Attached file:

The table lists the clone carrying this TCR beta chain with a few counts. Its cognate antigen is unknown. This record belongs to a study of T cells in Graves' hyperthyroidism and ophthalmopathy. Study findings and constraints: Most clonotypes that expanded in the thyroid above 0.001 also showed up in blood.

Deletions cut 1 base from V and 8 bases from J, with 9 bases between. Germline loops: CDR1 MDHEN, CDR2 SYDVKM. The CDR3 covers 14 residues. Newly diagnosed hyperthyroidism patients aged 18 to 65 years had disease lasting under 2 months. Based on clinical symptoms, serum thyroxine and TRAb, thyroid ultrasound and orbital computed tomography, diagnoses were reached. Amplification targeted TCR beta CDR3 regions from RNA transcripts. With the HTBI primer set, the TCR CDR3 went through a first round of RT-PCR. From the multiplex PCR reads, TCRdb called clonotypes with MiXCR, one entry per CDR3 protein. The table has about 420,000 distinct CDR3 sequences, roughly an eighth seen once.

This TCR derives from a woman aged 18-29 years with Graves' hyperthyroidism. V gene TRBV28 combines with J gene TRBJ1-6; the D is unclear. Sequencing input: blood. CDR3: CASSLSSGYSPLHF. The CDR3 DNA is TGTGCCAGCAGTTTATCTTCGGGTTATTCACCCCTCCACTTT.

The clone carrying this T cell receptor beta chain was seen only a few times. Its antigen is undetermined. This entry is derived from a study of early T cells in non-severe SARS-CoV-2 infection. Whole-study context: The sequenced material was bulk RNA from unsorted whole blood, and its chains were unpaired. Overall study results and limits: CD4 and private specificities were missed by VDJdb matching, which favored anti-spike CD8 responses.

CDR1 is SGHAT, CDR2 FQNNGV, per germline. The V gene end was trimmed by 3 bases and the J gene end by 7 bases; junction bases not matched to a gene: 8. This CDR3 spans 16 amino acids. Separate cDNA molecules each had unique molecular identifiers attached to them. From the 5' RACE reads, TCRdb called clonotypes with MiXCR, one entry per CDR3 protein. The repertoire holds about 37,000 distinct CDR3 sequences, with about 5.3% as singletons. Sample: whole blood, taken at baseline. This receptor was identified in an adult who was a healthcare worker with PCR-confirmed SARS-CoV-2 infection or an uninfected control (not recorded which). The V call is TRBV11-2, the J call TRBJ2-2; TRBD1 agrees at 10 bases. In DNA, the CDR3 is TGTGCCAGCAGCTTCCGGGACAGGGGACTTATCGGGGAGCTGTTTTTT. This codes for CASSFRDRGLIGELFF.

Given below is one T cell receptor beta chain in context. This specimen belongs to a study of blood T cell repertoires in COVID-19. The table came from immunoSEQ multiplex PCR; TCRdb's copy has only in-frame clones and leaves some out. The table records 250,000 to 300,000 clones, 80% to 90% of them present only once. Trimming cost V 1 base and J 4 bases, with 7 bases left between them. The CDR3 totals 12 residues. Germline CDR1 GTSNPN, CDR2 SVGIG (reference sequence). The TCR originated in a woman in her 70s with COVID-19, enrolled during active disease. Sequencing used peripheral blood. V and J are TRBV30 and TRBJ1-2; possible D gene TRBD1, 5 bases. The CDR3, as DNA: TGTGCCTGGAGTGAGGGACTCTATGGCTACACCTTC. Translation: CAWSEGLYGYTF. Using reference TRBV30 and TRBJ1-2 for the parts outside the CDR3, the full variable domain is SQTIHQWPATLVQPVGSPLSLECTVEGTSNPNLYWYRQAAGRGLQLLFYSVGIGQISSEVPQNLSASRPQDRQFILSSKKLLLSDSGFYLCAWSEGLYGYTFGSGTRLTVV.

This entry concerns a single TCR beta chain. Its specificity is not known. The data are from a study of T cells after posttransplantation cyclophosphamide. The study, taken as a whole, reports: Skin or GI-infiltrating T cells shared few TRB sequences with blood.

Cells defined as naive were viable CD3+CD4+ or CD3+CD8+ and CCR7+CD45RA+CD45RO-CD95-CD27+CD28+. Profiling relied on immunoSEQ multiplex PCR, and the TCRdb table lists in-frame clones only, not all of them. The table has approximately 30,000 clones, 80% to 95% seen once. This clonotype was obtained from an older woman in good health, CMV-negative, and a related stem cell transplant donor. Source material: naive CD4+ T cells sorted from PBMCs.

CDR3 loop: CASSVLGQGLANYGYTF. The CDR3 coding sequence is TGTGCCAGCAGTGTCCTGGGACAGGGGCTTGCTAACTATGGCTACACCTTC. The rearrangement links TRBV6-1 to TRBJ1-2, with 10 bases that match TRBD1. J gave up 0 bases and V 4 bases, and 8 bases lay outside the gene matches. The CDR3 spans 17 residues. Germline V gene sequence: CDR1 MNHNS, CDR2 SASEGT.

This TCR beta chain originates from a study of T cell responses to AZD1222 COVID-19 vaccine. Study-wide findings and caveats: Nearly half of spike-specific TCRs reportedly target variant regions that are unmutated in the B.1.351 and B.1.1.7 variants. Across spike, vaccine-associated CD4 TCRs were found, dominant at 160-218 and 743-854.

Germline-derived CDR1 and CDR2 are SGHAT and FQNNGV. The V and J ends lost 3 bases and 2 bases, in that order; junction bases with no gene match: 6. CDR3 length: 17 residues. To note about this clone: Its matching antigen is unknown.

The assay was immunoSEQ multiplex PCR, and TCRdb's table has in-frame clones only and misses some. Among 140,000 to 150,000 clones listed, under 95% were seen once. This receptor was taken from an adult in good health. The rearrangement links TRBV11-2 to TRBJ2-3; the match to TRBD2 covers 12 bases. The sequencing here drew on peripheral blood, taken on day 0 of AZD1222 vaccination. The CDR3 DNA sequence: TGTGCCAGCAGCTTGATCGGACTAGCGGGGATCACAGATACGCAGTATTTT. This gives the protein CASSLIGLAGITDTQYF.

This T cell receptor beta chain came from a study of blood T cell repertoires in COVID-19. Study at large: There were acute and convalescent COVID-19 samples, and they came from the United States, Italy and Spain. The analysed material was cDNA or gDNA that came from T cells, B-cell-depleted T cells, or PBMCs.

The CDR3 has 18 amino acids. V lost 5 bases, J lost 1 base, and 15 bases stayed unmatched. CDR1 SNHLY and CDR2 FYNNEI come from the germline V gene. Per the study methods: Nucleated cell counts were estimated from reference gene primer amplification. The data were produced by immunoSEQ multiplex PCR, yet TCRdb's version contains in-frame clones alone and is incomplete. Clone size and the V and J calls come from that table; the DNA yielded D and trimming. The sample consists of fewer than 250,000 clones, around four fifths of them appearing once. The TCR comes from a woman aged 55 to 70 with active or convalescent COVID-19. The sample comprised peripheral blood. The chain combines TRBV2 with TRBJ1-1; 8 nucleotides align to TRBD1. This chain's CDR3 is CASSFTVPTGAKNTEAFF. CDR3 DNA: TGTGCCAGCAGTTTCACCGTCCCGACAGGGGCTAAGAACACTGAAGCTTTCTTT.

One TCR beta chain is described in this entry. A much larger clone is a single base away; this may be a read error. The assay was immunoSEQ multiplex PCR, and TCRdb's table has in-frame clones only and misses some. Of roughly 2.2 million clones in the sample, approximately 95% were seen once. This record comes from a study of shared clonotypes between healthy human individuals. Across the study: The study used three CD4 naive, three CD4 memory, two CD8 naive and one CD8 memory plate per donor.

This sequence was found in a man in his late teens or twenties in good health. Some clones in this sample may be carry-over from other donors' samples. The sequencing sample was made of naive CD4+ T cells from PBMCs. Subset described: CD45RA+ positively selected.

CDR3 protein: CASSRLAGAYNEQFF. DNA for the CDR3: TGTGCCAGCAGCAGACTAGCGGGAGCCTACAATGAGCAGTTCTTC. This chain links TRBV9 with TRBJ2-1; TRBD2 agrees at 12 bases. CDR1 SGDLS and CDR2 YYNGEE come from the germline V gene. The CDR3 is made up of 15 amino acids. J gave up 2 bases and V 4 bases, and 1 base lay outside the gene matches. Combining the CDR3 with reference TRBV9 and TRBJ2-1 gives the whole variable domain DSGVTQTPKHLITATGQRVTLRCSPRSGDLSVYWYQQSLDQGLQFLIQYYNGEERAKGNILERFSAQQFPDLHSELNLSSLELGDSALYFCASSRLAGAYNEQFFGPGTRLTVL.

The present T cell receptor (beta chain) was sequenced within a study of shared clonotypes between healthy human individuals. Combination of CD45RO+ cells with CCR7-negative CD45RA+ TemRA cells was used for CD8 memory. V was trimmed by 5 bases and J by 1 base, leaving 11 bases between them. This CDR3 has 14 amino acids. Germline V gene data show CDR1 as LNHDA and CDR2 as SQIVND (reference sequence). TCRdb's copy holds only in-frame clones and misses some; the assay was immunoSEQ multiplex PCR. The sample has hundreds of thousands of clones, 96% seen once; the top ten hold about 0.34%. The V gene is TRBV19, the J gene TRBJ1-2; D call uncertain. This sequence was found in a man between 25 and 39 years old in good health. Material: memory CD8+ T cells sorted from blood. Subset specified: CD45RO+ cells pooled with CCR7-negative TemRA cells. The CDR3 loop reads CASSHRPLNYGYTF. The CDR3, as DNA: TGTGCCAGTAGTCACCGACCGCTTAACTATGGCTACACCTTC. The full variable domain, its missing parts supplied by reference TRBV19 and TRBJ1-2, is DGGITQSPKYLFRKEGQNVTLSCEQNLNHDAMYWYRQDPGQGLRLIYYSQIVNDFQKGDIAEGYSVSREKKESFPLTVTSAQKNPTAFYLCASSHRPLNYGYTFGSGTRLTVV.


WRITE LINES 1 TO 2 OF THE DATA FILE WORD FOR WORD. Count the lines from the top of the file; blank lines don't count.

The table lists the clone carrying this TCR beta chain with a few counts. Its cognate antigen is unknown. This record belongs to a study of T cells in Graves' hyperthyroidism and ophthalmopathy. Study findings and constraints: Most clonotypes that expanded in the thyroid above 0.001 also showed up in blood.

Deletions cut 1 base from V and 8 bases from J, with 9 bases between. Germline loops: CDR1 MDHEN, CDR2 SYDVKM. The CDR3 covers 14 residues. Newly diagnosed hyperthyroidism patients aged 18 to 65 years had disease lasting under 2 months. Based on clinical symptoms, serum thyroxine and TRAb, thyroid ultrasound and orbital computed tomography, diagnoses were reached. Amplification targeted TCR beta CDR3 regions from RNA transcripts. With the HTBI primer set, the TCR CDR3 went through a first round of RT-PCR. From the multiplex PCR reads, TCRdb called clonotypes with MiXCR, one entry per CDR3 protein. The table has about 420,000 distinct CDR3 sequences, roughly an eighth seen once.